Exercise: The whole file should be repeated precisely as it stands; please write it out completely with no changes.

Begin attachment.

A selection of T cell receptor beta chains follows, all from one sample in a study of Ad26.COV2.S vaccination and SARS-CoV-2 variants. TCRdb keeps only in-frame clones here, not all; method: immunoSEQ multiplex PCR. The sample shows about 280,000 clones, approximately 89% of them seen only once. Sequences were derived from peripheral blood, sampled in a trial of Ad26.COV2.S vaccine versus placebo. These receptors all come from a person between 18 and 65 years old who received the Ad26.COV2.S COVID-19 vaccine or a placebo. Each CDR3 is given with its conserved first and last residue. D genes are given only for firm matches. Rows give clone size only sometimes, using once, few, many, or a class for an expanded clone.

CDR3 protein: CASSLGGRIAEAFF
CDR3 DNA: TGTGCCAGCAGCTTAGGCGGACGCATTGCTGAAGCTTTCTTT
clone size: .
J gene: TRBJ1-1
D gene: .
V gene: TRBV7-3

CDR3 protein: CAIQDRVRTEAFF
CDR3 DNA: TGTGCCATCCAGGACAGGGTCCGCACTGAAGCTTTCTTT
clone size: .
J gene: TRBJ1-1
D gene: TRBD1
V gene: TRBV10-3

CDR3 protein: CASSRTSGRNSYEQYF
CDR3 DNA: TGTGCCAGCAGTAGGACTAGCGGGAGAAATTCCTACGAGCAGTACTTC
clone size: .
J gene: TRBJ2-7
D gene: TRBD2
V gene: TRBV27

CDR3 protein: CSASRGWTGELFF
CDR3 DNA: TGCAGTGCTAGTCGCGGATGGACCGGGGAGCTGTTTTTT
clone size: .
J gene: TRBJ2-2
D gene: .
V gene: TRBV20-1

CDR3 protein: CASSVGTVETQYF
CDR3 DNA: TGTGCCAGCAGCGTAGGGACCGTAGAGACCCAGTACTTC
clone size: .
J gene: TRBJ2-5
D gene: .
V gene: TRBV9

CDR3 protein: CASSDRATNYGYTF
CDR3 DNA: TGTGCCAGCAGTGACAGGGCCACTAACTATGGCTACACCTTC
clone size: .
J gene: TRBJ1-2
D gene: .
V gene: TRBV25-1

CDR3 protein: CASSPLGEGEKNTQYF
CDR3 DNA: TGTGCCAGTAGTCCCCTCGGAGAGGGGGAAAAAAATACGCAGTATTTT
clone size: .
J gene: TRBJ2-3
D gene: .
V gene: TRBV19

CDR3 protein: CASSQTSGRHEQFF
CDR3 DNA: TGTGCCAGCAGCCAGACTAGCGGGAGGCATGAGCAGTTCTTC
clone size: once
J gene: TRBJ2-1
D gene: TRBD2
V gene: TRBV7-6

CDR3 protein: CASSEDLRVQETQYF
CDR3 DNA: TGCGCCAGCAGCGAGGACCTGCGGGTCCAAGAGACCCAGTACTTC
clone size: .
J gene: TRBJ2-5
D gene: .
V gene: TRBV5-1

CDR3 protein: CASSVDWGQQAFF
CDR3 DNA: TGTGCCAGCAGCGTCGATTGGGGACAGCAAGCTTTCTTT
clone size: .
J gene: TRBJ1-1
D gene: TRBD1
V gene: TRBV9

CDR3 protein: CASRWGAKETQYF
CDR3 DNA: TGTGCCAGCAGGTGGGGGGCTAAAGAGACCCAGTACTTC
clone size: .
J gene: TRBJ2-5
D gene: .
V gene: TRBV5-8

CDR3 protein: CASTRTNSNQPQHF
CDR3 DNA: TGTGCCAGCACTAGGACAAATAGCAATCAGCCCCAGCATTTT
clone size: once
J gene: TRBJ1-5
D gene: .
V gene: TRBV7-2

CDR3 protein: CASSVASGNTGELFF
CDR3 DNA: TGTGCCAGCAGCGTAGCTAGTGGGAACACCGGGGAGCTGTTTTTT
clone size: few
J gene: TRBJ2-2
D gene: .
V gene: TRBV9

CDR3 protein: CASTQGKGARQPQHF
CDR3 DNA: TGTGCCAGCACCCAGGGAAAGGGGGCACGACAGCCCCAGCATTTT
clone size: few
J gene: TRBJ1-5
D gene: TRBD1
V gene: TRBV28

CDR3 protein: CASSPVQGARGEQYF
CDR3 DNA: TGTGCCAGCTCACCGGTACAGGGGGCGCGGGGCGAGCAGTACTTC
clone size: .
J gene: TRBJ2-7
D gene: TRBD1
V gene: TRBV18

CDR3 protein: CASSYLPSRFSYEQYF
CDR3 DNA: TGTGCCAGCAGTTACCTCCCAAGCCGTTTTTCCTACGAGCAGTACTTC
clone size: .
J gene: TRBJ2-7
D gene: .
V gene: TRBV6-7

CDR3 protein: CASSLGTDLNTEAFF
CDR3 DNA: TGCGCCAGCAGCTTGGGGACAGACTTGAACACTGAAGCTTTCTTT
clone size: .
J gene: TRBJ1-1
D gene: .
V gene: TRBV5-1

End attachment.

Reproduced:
A selection of T cell receptor beta chains follows, all from one sample in a study of Ad26.COV2.S vaccination and SARS-CoV-2 variants. TCRdb keeps only in-frame clones here, not all; method: immunoSEQ multiplex PCR. The sample shows about 280,000 clones, approximately 89% of them seen only once. Sequences were derived from peripheral blood, sampled in a trial of Ad26.COV2.S vaccine versus placebo. These receptors all come from a person between 18 and 65 years old who received the Ad26.COV2.S COVID-19 vaccine or a placebo. Each CDR3 is given with its conserved first and last residue. D genes are given only for firm matches. Rows give clone size only sometimes, using once, few, many, or a class for an expanded clone.

CDR3 protein: CASSLGGRIAEAFF
CDR3 DNA: TGTGCCAGCAGCTTAGGCGGACGCATTGCTGAAGCTTTCTTT
clone size: .
J gene: TRBJ1-1
D gene: .
V gene: TRBV7-3

CDR3 protein: CAIQDRVRTEAFF
CDR3 DNA: TGTGCCATCCAGGACAGGGTCCGCACTGAAGCTTTCTTT
clone size: .
J gene: TRBJ1-1
D gene: TRBD1
V gene: TRBV10-3

CDR3 protein: CASSRTSGRNSYEQYF
CDR3 DNA: TGTGCCAGCAGTAGGACTAGCGGGAGAAATTCCTACGAGCAGTACTTC
clone size: .
J gene: TRBJ2-7
D gene: TRBD2
V gene: TRBV27

CDR3 protein: CSASRGWTGELFF
CDR3 DNA: TGCAGTGCTAGTCGCGGATGGACCGGGGAGCTGTTTTTT
clone size: .
J gene: TRBJ2-2
D gene: .
V gene: TRBV20-1

CDR3 protein: CASSVGTVETQYF
CDR3 DNA: TGTGCCAGCAGCGTAGGGACCGTAGAGACCCAGTACTTC
clone size: .
J gene: TRBJ2-5
D gene: .
V gene: TRBV9

CDR3 protein: CASSDRATNYGYTF
CDR3 DNA: TGTGCCAGCAGTGACAGGGCCACTAACTATGGCTACACCTTC
clone size: .
J gene: TRBJ1-2
D gene: .
V gene: TRBV25-1

CDR3 protein: CASSPLGEGEKNTQYF
CDR3 DNA: TGTGCCAGTAGTCCCCTCGGAGAGGGGGAAAAAAATACGCAGTATTTT
clone size: .
J gene: TRBJ2-3
D gene: .
V gene: TRBV19

CDR3 protein: CASSQTSGRHEQFF
CDR3 DNA: TGTGCCAGCAGCCAGACTAGCGGGAGGCATGAGCAGTTCTTC
clone size: once
J gene: TRBJ2-1
D gene: TRBD2
V gene: TRBV7-6

CDR3 protein: CASSEDLRVQETQYF
CDR3 DNA: TGCGCCAGCAGCGAGGACCTGCGGGTCCAAGAGACCCAGTACTTC
clone size: .
J gene: TRBJ2-5
D gene: .
V gene: TRBV5-1

CDR3 protein: CASSVDWGQQAFF
CDR3 DNA: TGTGCCAGCAGCGTCGATTGGGGACAGCAAGCTTTCTTT
clone size: .
J gene: TRBJ1-1
D gene: TRBD1
V gene: TRBV9

CDR3 protein: CASRWGAKETQYF
CDR3 DNA: TGTGCCAGCAGGTGGGGGGCTAAAGAGACCCAGTACTTC
clone size: .
J gene: TRBJ2-5
D gene: .
V gene: TRBV5-8

CDR3 protein: CASTRTNSNQPQHF
CDR3 DNA: TGTGCCAGCACTAGGACAAATAGCAATCAGCCCCAGCATTTT
clone size: once
J gene: TRBJ1-5
D gene: .
V gene: TRBV7-2

CDR3 protein: CASSVASGNTGELFF
CDR3 DNA: TGTGCCAGCAGCGTAGCTAGTGGGAACACCGGGGAGCTGTTTTTT
clone size: few
J gene: TRBJ2-2
D gene: .
V gene: TRBV9

CDR3 protein: CASTQGKGARQPQHF
CDR3 DNA: TGTGCCAGCACCCAGGGAAAGGGGGCACGACAGCCCCAGCATTTT
clone size: few
J gene: TRBJ1-5
D gene: TRBD1
V gene: TRBV28

CDR3 protein: CASSPVQGARGEQYF
CDR3 DNA: TGTGCCAGCTCACCGGTACAGGGGGCGCGGGGCGAGCAGTACTTC
clone size: .
J gene: TRBJ2-7
D gene: TRBD1
V gene: TRBV18

CDR3 protein: CASSYLPSRFSYEQYF
CDR3 DNA: TGTGCCAGCAGTTACCTCCCAAGCCGTTTTTCCTACGAGCAGTACTTC
clone size: .
J gene: TRBJ2-7
D gene: .
V gene: TRBV6-7

CDR3 protein: CASSLGTDLNTEAFF
CDR3 DNA: TGCGCCAGCAGCTTGGGGACAGACTTGAACACTGAAGCTTTCTTT
clone size: .
J gene: TRBJ1-1
D gene: .
V gene: TRBV5-1